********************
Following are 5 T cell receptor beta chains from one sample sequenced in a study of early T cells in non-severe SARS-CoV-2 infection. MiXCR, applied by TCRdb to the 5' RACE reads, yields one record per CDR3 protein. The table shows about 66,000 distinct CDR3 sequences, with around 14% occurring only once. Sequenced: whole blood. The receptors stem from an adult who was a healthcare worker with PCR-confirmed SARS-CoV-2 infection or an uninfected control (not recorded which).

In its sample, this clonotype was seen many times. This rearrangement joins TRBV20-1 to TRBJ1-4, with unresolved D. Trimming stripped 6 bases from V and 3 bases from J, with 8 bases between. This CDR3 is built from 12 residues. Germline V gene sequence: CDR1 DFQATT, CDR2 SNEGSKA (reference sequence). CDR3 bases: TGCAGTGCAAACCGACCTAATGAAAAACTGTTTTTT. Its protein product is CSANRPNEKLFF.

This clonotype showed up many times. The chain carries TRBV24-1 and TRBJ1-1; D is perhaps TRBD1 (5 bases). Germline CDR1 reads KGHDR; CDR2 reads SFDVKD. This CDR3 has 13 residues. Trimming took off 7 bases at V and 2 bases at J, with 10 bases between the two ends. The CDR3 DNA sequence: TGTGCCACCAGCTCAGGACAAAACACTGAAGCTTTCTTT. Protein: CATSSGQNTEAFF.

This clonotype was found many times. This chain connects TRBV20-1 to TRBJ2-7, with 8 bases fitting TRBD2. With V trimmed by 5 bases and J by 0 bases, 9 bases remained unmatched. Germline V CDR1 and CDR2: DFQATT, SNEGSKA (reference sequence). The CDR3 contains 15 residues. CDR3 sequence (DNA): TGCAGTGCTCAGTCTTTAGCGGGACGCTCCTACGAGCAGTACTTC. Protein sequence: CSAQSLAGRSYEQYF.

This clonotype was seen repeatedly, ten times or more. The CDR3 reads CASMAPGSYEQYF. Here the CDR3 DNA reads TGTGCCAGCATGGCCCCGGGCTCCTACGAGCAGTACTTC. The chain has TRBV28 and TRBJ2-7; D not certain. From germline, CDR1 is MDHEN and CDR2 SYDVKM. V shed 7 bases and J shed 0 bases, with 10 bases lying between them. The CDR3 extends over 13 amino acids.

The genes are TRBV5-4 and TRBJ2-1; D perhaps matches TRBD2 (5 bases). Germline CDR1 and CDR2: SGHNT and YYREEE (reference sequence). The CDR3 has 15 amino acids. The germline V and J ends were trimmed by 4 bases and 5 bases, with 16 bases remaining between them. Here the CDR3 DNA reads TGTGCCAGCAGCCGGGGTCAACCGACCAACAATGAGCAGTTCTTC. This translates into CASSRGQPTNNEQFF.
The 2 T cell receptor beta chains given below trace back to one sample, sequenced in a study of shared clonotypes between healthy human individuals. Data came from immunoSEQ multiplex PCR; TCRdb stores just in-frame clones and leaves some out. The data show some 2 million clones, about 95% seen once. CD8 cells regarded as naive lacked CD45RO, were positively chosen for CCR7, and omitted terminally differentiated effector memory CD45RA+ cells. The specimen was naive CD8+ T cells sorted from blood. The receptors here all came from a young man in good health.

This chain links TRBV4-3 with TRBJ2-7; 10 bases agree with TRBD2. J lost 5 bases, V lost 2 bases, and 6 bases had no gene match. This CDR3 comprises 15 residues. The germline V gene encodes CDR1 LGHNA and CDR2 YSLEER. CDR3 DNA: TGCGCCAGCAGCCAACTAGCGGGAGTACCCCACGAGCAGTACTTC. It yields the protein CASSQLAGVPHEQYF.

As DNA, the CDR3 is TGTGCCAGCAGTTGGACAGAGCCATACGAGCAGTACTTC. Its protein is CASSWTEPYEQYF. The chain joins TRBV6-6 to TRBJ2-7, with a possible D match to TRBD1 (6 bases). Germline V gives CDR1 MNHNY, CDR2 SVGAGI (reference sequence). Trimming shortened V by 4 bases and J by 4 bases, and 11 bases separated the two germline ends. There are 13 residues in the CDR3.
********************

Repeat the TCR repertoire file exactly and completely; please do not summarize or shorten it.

Following are 5 T cell receptor beta chains from one sample sequenced in a study of early T cells in non-severe SARS-CoV-2 infection. MiXCR, applied by TCRdb to the 5' RACE reads, yields one record per CDR3 protein. The table shows about 66,000 distinct CDR3 sequences, with around 14% occurring only once. Sequenced: whole blood. The receptors stem from an adult who was a healthcare worker with PCR-confirmed SARS-CoV-2 infection or an uninfected control (not recorded which).

In its sample, this clonotype was seen many times. This rearrangement joins TRBV20-1 to TRBJ1-4, with unresolved D. Trimming stripped 6 bases from V and 3 bases from J, with 8 bases between. This CDR3 is built from 12 residues. Germline V gene sequence: CDR1 DFQATT, CDR2 SNEGSKA (reference sequence). CDR3 bases: TGCAGTGCAAACCGACCTAATGAAAAACTGTTTTTT. Its protein product is CSANRPNEKLFF.

This clonotype showed up many times. The chain carries TRBV24-1 and TRBJ1-1; D is perhaps TRBD1 (5 bases). Germline CDR1 reads KGHDR; CDR2 reads SFDVKD. This CDR3 has 13 residues. Trimming took off 7 bases at V and 2 bases at J, with 10 bases between the two ends. The CDR3 DNA sequence: TGTGCCACCAGCTCAGGACAAAACACTGAAGCTTTCTTT. Protein: CATSSGQNTEAFF.

This clonotype was found many times. This chain connects TRBV20-1 to TRBJ2-7, with 8 bases fitting TRBD2. With V trimmed by 5 bases and J by 0 bases, 9 bases remained unmatched. Germline V CDR1 and CDR2: DFQATT, SNEGSKA (reference sequence). The CDR3 contains 15 residues. CDR3 sequence (DNA): TGCAGTGCTCAGTCTTTAGCGGGACGCTCCTACGAGCAGTACTTC. Protein sequence: CSAQSLAGRSYEQYF.

This clonotype was seen repeatedly, ten times or more. The CDR3 reads CASMAPGSYEQYF. Here the CDR3 DNA reads TGTGCCAGCATGGCCCCGGGCTCCTACGAGCAGTACTTC. The chain has TRBV28 and TRBJ2-7; D not certain. From germline, CDR1 is MDHEN and CDR2 SYDVKM. V shed 7 bases and J shed 0 bases, with 10 bases lying between them. The CDR3 extends over 13 amino acids.

The genes are TRBV5-4 and TRBJ2-1; D perhaps matches TRBD2 (5 bases). Germline CDR1 and CDR2: SGHNT and YYREEE (reference sequence). The CDR3 has 15 amino acids. The germline V and J ends were trimmed by 4 bases and 5 bases, with 16 bases remaining between them. Here the CDR3 DNA reads TGTGCCAGCAGCCGGGGTCAACCGACCAACAATGAGCAGTTCTTC. This translates into CASSRGQPTNNEQFF.
The 2 T cell receptor beta chains given below trace back to one sample, sequenced in a study of shared clonotypes between healthy human individuals. Data came from immunoSEQ multiplex PCR; TCRdb stores just in-frame clones and leaves some out. The data show some 2 million clones, about 95% seen once. CD8 cells regarded as naive lacked CD45RO, were positively chosen for CCR7, and omitted terminally differentiated effector memory CD45RA+ cells. The specimen was naive CD8+ T cells sorted from blood. The receptors here all came from a young man in good health.

This chain links TRBV4-3 with TRBJ2-7; 10 bases agree with TRBD2. J lost 5 bases, V lost 2 bases, and 6 bases had no gene match. This CDR3 comprises 15 residues. The germline V gene encodes CDR1 LGHNA and CDR2 YSLEER. CDR3 DNA: TGCGCCAGCAGCCAACTAGCGGGAGTACCCCACGAGCAGTACTTC. It yields the protein CASSQLAGVPHEQYF.

As DNA, the CDR3 is TGTGCCAGCAGTTGGACAGAGCCATACGAGCAGTACTTC. Its protein is CASSWTEPYEQYF. The chain joins TRBV6-6 to TRBJ2-7, with a possible D match to TRBD1 (6 bases). Germline V gives CDR1 MNHNY, CDR2 SVGAGI (reference sequence). Trimming shortened V by 4 bases and J by 4 bases, and 11 bases separated the two germline ends. There are 13 residues in the CDR3.